Intensities in Ten Suburbs

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Archive for the ‘Comic Relief’ Category

Comic Relief: Achewood on Depression

Posted by Andrew Unterberger on April 3, 2007

Some things about comic strips arenít not worth remembering

I don’t know much about internet comics. In fact, aside from the countless hours I spent reading Penny Arcade over the shoulders of my more gamer-inclined friends during library breaks in high school, and the even further countless hours I spent in hysterics over the first couple Teen Girl Squad Strongbad e-mails (which I guess technically count), I don’t know shit about them. Oh, and that indie-focused low-resolution one from a while back (Diesel Sweeties?) was all right too I guess.

Anyway, consequently, the only parts I usually see of Achewood are from comics referenced, linked to, and used as avatars by various other webboards. But based on the amount of times these boarders reference, link to and use Achewood for avatars, I can only conclude that it must be the most popular and influential web comic of all-time. And based on my brother’s oft-quoted (by him, anyway) theory that you should know at least three things about every topic, and will thus be able to carry on a conversation about anything for at least a couple of minutes, I should probably have checked it out long ago.

Still, these numerous shout-outs did not sway me into becoming a regular reader, until someone in a Hipinion thread finally linked to this strip:


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Comic Relief: Jason Fox

Posted by Andrew Unterberger on February 13, 2007

Some things about comic strips aren’t not worth remembering

Back when I used to read them regularly, FoxTrot was a standby of my daily morning comic skimming. I even used to read through the books every now and then, and they were pretty good reads. Still, even as a kid, I knew there was something about FoxTrot that separated it from the likes of true comic strip classics like Peanuts and Calvin & Hobbes. Revisiting them slightly later on, the deficiency became obvious–when it comes to comic strip predictability and repetitiveness, FoxTrot probably ranks somewhere below one-note comics like Cathy or The Lockhorns, but above such dead-horse-beaters as Dilbert and Garfield.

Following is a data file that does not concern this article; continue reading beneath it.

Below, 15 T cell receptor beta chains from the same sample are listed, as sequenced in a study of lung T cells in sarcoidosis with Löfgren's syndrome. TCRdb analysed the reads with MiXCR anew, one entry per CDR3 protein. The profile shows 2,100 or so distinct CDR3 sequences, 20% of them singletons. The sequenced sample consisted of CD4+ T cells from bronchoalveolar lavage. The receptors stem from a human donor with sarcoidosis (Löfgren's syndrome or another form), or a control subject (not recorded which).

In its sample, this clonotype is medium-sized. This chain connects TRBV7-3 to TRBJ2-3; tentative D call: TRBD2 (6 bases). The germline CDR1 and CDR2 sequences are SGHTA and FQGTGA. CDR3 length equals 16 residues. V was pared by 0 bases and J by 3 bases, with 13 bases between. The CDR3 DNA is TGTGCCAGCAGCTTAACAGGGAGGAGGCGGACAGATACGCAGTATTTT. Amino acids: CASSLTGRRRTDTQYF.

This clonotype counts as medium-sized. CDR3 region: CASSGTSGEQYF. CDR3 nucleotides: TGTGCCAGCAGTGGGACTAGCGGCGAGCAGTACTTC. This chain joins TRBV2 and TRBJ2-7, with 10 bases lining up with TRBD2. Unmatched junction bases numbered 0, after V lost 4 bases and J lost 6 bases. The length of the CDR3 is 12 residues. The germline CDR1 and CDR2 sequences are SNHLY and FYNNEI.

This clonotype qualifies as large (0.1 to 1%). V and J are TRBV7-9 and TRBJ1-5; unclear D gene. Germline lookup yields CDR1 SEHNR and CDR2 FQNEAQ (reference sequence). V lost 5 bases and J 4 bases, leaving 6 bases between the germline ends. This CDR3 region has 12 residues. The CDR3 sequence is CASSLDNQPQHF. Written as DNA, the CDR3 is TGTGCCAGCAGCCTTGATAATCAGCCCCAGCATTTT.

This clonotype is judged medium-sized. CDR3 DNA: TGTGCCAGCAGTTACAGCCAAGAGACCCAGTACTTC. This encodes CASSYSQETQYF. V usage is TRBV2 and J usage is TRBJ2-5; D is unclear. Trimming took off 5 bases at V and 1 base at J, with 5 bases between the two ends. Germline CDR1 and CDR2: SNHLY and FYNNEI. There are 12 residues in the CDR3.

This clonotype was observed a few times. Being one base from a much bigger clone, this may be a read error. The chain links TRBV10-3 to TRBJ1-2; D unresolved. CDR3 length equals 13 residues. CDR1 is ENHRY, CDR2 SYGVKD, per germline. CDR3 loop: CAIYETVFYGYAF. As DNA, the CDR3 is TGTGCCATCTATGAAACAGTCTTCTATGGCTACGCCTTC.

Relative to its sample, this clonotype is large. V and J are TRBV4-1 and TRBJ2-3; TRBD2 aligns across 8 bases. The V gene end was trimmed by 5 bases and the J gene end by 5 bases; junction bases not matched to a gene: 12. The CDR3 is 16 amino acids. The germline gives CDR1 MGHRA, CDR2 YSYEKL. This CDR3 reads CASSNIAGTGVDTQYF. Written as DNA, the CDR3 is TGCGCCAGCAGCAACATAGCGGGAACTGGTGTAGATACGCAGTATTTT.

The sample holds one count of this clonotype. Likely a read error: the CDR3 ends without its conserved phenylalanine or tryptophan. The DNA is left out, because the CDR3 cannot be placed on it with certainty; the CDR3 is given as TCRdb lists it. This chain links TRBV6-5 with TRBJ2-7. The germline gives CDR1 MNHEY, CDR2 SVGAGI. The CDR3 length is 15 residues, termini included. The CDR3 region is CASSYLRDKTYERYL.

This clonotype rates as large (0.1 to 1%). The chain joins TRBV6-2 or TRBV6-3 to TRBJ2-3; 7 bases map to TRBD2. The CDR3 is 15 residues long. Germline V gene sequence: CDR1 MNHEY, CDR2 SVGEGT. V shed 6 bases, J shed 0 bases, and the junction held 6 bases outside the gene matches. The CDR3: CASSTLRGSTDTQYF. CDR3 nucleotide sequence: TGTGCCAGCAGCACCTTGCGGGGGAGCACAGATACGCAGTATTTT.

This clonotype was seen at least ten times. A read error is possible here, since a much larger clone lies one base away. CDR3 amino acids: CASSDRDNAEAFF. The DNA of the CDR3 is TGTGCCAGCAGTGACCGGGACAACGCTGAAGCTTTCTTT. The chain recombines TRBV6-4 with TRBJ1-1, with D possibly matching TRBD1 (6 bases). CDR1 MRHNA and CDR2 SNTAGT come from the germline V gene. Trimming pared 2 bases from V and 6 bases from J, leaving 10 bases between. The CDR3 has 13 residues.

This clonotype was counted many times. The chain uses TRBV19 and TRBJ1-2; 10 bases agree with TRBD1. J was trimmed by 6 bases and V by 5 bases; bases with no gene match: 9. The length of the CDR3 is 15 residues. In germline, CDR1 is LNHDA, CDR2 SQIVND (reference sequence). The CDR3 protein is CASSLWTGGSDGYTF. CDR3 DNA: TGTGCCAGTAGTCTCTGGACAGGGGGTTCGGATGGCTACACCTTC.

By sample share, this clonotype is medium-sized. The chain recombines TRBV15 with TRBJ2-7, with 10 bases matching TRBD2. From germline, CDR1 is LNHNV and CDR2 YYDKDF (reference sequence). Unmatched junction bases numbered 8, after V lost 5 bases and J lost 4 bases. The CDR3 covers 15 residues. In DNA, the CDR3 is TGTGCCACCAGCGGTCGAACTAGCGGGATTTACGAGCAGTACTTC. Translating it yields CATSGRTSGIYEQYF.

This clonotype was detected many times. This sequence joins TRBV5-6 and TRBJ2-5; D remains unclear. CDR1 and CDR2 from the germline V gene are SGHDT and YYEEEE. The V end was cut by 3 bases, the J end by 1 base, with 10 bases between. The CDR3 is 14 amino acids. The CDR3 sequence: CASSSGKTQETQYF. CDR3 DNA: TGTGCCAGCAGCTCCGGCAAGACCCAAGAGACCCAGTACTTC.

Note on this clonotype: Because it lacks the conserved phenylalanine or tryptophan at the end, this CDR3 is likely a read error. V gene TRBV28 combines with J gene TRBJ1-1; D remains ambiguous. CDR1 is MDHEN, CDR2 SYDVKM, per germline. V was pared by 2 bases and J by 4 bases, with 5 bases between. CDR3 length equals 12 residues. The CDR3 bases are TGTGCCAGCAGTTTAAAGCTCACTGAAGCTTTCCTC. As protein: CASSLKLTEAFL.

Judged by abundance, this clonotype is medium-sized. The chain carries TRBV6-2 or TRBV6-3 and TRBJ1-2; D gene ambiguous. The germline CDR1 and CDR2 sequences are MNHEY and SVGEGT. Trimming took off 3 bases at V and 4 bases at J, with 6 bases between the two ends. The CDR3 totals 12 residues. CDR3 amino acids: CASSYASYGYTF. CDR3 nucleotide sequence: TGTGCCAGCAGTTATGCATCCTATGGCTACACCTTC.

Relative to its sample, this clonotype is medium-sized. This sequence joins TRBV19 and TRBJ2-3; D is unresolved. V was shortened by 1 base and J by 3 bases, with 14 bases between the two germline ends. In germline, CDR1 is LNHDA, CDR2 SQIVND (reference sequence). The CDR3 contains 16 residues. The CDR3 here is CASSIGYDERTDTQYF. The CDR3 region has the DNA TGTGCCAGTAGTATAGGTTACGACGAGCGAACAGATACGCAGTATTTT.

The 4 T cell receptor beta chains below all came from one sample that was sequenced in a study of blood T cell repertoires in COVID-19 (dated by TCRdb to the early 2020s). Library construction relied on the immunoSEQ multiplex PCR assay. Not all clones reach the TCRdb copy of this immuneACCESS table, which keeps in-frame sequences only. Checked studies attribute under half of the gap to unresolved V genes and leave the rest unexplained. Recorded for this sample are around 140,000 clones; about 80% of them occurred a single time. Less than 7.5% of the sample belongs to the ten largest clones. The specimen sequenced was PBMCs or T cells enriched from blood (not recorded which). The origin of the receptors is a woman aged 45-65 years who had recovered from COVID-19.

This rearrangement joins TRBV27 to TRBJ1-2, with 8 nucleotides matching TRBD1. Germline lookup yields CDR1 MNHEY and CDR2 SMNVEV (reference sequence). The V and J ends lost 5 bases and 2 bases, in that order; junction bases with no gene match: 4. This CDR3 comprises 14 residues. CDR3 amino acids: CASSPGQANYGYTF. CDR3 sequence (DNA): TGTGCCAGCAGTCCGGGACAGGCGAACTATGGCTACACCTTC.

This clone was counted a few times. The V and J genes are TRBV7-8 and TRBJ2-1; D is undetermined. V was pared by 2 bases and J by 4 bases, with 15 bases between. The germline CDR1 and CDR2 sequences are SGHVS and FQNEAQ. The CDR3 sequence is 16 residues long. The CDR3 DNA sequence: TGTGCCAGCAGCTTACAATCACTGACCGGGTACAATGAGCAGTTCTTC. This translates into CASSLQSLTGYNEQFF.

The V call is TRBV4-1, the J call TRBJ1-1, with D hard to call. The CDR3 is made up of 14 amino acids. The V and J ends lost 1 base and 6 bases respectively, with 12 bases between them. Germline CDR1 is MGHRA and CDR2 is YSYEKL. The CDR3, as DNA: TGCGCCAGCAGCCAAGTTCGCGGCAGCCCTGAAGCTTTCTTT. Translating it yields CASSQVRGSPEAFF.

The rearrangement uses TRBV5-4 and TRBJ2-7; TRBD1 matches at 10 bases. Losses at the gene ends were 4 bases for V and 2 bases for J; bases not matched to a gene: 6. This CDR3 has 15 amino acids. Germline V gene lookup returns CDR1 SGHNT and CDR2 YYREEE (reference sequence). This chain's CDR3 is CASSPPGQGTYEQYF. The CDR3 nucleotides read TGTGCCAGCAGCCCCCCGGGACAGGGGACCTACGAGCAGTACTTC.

No comic writer has ever milked the “fourth-panel twist” gag as much as Bill Amend. This twist usually consists of the strip looking like one of the characters is doing something nice or responsible, but in the fourth panel it turning out that they’re being selfish or mean. Some of the more frequent variations on this gag include Peter looking like he’s going to do something responsible, but actually he just wants to be lazy and rock out, Roger looking like he’s going to do something nice for his wife, but actually he just wants to be lazy and eat a lot, and Jason looking like he’s going to do something nice for his sister, but really he’s gonna stick his pet iguana Quincy in her hair or something. I suppose it pre-dates truly dysfunctional family sitcomming by about ten years, but really, that’s nothing to be proud of.

There are only two elements of FoxTrot that I still hold in any significant esteem. One is their Thanksgiving specials, which always brought out the best of the strip. Roger and Peter’s annual goal to match their age in Thanksgiving food helpings is something I flash back to with a smile every time I go back at Thanksgiving for my third or fourth go-round. The second one, as the title of this post would suggest, is the character of Jason Fox.

Jason wasn’t necessarily a great character, per se–every character in FoxTrot generally stuck to two or three plotlines, and Jason was no exception. When Jason was involved in a strip, it was generally on one of three tips–trying to piss off and humiliate his sister, trying to torture his fifth grade teacher, or doing something excessively nerdy. The Paige ones were the most formulaic and boring, the ones where he put his teacher through the wringer or proved his mettle at geekdom were generally the most creative in the strip, which admittedly isn’t saying much.

Still, to people of a certain age and social status, Jason will always be something of a hero–because he was like you, except much, much worse. I can’t imagine that too much of FoxTrot’s target audience identified with Jason or Paige so much, probably because I figure 16 year-old jocks and 14 year-old shopaholics have better things to do with their time to read the comics every morning (and they were probably bigger Funky Winkerbean or Zits fans anyway). But imagine there were plenty of nerdy elementary and middle school readers that saw something of themselves in Jason–nerdy, precocious, attention-demanding and unpopular.

But the beauty thing about Jason Fox is that you knew you would never quite be on his level. Like other Golden Yardstick nerd characters in pop culture like Dwight Schrute, Milhouse Van Hauten or that Toby guy from American Splendor, you could always have Jason as a point of comparison to make yourself feel better. Because as nerdy, precocious or socially inept as you could get, you could never be as bad as Jason was. And for people like us, the importance of characters like that can not be underestimated.

Also, his iguana was kind of cool.

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